Policy Memos

The Rise and Fall of the Russian Internal Troops?

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The conventional wisdom among both Russian and Western analysts is that the Internal Troops (VV) of the Russian Ministry of Internal Affairs (MVD) have been a bureaucratic Pac-Man since the collapse of the Soviet Union, eating up precious state resources. The MVD's voracious appetite is said to have had a particularly deleterious impact on the Russian Armed Forces, whose financial difficulties are considerable and well-known. Former Minister of Defense Igor Rodionov, shortly after being dismissed in May 1997, remarked, "what is happening? We are cutting and disarming the Army and Navy. And at the same time the other forces are developing unchecked."

Knowledgeable observers generally agree about the reason for this purported change in fortunes. They explain the MVD's power by Boris Yeltsin's need to protect his regime against domestic challenges, including from the regular army. In other words, Yeltsin is engaging in "counter-balancing." For example, the British journalist Anatol Lieven maintains that most Russian army officers believe "with good evidence" that President Boris Yeltsin has been pursuing a strategy of "'divide and rule'…designed to set the different security forces against each other and reduce the possibility of any threat to his rule from this quarter." [...]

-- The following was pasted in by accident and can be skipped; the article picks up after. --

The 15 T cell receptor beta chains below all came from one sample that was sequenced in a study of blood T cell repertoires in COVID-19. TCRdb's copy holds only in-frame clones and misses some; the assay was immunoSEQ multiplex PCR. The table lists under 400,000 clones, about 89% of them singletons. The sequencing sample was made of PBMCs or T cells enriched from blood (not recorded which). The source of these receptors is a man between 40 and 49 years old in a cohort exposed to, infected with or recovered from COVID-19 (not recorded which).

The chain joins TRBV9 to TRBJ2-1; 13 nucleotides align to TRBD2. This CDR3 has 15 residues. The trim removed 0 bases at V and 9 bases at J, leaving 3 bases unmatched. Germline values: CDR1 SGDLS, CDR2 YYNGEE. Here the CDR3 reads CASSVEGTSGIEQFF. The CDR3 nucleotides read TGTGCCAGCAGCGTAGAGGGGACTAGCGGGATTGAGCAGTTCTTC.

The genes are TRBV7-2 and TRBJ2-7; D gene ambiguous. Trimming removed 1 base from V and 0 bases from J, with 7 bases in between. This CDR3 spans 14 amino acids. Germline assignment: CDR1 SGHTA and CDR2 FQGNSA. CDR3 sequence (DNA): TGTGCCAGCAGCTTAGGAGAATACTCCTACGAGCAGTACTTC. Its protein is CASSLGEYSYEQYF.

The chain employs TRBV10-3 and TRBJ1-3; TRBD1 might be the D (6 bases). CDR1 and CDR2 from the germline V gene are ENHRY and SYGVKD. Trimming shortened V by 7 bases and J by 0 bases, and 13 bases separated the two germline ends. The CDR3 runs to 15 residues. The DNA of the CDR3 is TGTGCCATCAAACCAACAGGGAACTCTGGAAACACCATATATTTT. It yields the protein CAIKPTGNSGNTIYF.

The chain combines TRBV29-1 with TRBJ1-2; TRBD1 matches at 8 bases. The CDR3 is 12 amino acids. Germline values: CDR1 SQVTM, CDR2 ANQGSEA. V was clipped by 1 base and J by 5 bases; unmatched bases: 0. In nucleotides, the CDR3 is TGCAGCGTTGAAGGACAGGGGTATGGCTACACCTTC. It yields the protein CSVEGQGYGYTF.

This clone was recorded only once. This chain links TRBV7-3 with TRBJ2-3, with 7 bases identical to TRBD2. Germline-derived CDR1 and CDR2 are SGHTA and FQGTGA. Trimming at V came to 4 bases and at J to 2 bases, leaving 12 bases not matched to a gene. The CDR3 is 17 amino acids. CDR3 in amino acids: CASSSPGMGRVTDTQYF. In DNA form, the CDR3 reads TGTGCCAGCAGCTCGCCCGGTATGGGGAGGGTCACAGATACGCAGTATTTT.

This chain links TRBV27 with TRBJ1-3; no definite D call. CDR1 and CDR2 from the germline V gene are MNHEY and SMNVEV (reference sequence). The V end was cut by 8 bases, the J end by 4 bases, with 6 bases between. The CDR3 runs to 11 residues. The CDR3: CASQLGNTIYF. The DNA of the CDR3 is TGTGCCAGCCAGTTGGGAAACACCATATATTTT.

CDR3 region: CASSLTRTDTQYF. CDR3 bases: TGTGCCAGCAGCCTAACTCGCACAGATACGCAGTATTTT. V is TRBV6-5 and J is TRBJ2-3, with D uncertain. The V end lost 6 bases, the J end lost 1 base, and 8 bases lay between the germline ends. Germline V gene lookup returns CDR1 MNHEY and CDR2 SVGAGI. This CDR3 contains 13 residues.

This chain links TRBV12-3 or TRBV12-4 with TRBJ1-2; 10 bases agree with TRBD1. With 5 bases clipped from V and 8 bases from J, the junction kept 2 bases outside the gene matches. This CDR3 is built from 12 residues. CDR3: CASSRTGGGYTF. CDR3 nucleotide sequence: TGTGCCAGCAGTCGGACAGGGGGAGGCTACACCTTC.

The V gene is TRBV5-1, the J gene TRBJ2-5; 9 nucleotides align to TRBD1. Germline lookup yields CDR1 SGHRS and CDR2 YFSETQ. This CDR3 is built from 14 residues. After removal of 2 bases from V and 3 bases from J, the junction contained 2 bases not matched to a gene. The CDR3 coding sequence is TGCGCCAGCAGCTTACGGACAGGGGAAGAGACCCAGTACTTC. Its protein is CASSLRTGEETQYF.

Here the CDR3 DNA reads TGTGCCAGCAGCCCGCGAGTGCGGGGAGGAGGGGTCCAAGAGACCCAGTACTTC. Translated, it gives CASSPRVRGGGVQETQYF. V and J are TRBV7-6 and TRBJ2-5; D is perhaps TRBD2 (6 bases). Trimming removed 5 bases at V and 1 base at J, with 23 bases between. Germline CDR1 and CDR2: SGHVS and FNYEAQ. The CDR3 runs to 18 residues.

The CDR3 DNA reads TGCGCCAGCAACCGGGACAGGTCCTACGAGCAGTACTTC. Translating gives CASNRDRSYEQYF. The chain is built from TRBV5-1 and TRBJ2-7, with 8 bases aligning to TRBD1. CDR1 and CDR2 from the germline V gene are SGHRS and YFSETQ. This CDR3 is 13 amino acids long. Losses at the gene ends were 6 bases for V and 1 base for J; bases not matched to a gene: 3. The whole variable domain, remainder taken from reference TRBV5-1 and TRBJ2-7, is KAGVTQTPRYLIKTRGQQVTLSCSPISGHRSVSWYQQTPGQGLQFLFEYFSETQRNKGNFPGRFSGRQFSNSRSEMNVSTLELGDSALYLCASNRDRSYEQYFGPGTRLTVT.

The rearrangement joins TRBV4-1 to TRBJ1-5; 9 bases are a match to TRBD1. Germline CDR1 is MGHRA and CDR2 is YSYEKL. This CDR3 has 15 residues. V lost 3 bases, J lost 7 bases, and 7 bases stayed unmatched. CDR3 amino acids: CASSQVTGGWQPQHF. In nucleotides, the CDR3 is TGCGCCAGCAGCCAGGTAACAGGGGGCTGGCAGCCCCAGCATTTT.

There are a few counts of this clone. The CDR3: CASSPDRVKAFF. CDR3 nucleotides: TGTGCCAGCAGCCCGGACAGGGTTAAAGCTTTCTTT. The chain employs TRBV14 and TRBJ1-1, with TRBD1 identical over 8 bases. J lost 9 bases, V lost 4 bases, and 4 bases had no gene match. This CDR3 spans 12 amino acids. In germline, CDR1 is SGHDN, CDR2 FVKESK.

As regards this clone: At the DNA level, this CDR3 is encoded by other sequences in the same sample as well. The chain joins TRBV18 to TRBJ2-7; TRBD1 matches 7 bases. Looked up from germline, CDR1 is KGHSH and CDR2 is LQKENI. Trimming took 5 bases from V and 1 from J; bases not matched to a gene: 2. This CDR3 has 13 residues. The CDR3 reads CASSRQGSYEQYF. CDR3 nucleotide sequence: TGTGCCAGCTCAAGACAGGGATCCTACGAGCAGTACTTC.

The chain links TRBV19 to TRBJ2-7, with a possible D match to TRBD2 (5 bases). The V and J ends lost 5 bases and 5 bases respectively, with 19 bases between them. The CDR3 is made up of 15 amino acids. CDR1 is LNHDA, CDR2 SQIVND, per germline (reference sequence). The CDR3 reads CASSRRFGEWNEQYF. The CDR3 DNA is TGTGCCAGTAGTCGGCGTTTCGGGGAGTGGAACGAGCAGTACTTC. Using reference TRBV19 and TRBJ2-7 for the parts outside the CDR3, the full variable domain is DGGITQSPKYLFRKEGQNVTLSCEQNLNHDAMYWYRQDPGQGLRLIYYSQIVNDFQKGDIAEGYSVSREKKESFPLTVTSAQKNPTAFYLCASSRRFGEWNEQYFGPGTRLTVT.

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About the author

Professor, Political Science
Syracuse University